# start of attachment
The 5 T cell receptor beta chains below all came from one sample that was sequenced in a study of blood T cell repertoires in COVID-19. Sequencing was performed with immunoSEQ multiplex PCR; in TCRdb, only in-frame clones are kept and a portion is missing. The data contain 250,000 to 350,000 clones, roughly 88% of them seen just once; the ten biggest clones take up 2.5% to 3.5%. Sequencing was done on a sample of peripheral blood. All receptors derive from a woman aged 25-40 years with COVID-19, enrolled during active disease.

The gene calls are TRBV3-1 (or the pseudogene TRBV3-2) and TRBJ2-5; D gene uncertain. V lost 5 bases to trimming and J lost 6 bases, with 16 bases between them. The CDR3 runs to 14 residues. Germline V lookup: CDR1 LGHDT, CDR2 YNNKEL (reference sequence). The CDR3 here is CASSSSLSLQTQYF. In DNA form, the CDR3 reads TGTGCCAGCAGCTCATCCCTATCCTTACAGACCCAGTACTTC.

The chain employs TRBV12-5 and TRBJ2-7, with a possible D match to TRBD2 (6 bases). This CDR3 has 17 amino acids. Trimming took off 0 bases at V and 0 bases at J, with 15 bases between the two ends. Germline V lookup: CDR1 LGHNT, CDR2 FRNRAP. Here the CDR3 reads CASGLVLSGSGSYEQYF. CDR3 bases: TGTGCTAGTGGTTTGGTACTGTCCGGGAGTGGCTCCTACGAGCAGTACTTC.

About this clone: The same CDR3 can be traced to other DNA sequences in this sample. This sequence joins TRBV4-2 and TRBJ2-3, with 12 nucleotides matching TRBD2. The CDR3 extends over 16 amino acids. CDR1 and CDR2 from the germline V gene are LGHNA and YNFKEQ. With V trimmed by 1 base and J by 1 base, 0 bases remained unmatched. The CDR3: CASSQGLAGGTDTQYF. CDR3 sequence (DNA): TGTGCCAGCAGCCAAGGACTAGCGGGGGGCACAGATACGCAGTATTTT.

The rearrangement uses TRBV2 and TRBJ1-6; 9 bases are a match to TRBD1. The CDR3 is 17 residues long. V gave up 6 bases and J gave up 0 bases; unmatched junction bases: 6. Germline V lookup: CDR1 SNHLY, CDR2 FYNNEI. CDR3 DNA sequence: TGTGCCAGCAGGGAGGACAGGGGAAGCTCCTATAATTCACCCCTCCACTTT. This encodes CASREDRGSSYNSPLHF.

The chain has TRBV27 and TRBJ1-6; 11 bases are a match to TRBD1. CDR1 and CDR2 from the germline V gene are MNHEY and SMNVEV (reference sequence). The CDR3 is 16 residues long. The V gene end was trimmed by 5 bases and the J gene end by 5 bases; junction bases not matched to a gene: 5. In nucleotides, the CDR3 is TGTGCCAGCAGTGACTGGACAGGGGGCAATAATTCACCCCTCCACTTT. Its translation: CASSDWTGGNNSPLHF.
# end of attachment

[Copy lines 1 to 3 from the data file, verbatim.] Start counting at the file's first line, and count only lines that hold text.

The 5 T cell receptor beta chains below all came from one sample that was sequenced in a study of blood T cell repertoires in COVID-19. Sequencing was performed with immunoSEQ multiplex PCR; in TCRdb, only in-frame clones are kept and a portion is missing. The data contain 250,000 to 350,000 clones, roughly 88% of them seen just once; the ten biggest clones take up 2.5% to 3.5%. Sequencing was done on a sample of peripheral blood. All receptors derive from a woman aged 25-40 years with COVID-19, enrolled during active disease.

The gene calls are TRBV3-1 (or the pseudogene TRBV3-2) and TRBJ2-5; D gene uncertain. V lost 5 bases to trimming and J lost 6 bases, with 16 bases between them. The CDR3 runs to 14 residues. Germline V lookup: CDR1 LGHDT, CDR2 YNNKEL (reference sequence). The CDR3 here is CASSSSLSLQTQYF. In DNA form, the CDR3 reads TGTGCCAGCAGCTCATCCCTATCCTTACAGACCCAGTACTTC.

The chain employs TRBV12-5 and TRBJ2-7, with a possible D match to TRBD2 (6 bases). This CDR3 has 17 amino acids. Trimming took off 0 bases at V and 0 bases at J, with 15 bases between the two ends. Germline V lookup: CDR1 LGHNT, CDR2 FRNRAP. Here the CDR3 reads CASGLVLSGSGSYEQYF. CDR3 bases: TGTGCTAGTGGTTTGGTACTGTCCGGGAGTGGCTCCTACGAGCAGTACTTC.